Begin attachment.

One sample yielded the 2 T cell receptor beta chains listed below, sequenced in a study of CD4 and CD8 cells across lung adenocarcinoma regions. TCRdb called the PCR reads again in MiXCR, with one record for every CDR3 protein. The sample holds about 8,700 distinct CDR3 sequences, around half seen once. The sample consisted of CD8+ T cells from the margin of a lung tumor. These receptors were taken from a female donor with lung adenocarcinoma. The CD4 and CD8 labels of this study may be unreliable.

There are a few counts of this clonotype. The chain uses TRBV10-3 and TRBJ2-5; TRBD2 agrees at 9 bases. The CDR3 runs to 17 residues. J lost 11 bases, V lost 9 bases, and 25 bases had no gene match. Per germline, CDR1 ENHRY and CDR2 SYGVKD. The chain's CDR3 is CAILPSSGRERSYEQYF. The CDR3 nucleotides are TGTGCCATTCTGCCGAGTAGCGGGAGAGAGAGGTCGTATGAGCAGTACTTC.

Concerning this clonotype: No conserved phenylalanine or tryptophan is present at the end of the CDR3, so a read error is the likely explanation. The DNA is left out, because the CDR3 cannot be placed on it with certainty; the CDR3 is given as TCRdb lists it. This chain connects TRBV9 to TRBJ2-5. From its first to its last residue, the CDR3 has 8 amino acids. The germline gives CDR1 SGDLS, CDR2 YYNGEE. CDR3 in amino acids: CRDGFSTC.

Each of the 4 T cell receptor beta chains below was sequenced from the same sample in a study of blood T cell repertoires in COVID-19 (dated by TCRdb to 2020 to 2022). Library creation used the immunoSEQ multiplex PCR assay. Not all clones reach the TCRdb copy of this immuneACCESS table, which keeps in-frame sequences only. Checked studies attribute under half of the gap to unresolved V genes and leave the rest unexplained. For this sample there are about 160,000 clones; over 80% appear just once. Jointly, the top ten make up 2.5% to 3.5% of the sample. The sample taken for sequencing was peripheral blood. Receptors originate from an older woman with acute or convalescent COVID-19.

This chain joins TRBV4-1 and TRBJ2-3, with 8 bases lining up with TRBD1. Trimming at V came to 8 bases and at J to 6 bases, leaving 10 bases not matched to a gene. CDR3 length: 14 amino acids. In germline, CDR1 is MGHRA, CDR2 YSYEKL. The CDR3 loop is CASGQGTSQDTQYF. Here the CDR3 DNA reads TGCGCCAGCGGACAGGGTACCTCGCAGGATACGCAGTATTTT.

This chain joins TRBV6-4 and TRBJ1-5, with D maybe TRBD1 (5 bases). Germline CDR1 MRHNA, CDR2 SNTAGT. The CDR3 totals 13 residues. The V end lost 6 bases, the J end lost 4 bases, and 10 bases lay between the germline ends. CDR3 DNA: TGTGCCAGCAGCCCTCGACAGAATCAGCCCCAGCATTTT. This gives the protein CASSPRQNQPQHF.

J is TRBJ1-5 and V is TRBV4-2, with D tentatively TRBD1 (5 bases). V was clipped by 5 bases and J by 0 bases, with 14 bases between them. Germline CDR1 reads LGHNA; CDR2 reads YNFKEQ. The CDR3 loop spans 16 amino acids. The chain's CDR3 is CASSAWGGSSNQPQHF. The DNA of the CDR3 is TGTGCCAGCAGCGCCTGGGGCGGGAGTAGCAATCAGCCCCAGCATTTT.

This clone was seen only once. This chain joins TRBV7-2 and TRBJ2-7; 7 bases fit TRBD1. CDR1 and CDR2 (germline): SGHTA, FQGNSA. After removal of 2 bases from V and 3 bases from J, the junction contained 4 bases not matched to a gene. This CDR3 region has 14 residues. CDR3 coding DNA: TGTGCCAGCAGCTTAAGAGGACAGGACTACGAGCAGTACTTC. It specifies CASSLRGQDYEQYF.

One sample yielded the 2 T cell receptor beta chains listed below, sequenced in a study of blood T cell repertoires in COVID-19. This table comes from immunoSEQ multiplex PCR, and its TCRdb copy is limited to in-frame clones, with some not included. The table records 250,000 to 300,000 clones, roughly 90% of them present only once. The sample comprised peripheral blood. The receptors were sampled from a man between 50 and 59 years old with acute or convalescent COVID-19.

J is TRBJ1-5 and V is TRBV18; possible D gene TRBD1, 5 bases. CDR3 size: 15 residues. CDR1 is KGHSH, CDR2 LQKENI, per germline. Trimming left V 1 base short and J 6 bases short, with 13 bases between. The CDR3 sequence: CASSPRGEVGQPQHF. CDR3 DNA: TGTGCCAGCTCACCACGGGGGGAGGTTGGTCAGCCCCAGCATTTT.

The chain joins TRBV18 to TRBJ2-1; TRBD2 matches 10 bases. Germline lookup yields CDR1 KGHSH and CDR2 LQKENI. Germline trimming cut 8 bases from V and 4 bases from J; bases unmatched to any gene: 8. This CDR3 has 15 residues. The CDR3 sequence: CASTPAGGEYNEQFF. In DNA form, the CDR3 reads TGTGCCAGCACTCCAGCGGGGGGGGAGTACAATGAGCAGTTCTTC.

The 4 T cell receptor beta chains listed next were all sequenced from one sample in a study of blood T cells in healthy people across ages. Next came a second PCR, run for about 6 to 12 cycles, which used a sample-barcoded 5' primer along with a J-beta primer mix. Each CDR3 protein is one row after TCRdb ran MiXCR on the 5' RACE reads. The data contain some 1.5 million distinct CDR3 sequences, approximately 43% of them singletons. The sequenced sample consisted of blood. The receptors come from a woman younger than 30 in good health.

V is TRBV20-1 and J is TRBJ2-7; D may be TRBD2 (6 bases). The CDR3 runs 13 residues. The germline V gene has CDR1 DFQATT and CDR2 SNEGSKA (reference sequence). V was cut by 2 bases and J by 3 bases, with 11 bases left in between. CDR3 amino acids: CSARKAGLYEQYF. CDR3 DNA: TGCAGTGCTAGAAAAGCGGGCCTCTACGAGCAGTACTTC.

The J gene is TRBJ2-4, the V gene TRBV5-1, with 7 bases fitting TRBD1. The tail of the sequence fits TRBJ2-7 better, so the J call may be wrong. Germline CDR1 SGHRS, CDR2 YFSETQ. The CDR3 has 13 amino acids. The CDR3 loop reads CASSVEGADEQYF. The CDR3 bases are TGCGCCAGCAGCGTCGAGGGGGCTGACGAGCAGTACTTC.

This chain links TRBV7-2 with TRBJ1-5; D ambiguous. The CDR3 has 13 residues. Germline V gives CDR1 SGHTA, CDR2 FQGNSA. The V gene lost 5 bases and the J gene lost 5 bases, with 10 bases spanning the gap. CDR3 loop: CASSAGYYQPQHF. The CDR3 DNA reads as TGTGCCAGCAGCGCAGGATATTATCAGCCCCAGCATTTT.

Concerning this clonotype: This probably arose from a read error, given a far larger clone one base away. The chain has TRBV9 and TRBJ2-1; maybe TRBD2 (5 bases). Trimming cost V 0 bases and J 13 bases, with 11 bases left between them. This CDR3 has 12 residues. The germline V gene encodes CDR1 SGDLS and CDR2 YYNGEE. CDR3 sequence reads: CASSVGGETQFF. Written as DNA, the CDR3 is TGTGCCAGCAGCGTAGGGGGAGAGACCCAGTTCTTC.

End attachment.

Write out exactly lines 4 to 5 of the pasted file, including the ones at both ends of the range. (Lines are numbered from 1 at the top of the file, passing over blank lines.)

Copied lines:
Each of the 4 T cell receptor beta chains below was sequenced from the same sample in a study of blood T cell repertoires in COVID-19 (dated by TCRdb to 2020 to 2022). Library creation used the immunoSEQ multiplex PCR assay. Not all clones reach the TCRdb copy of this immuneACCESS table, which keeps in-frame sequences only. Checked studies attribute under half of the gap to unresolved V genes and leave the rest unexplained. For this sample there are about 160,000 clones; over 80% appear just once. Jointly, the top ten make up 2.5% to 3.5% of the sample. The sample taken for sequencing was peripheral blood. Receptors originate from an older woman with acute or convalescent COVID-19.

This chain joins TRBV4-1 and TRBJ2-3, with 8 bases lining up with TRBD1. Trimming at V came to 8 bases and at J to 6 bases, leaving 10 bases not matched to a gene. CDR3 length: 14 amino acids. In germline, CDR1 is MGHRA, CDR2 YSYEKL. The CDR3 loop is CASGQGTSQDTQYF. Here the CDR3 DNA reads TGCGCCAGCGGACAGGGTACCTCGCAGGATACGCAGTATTTT.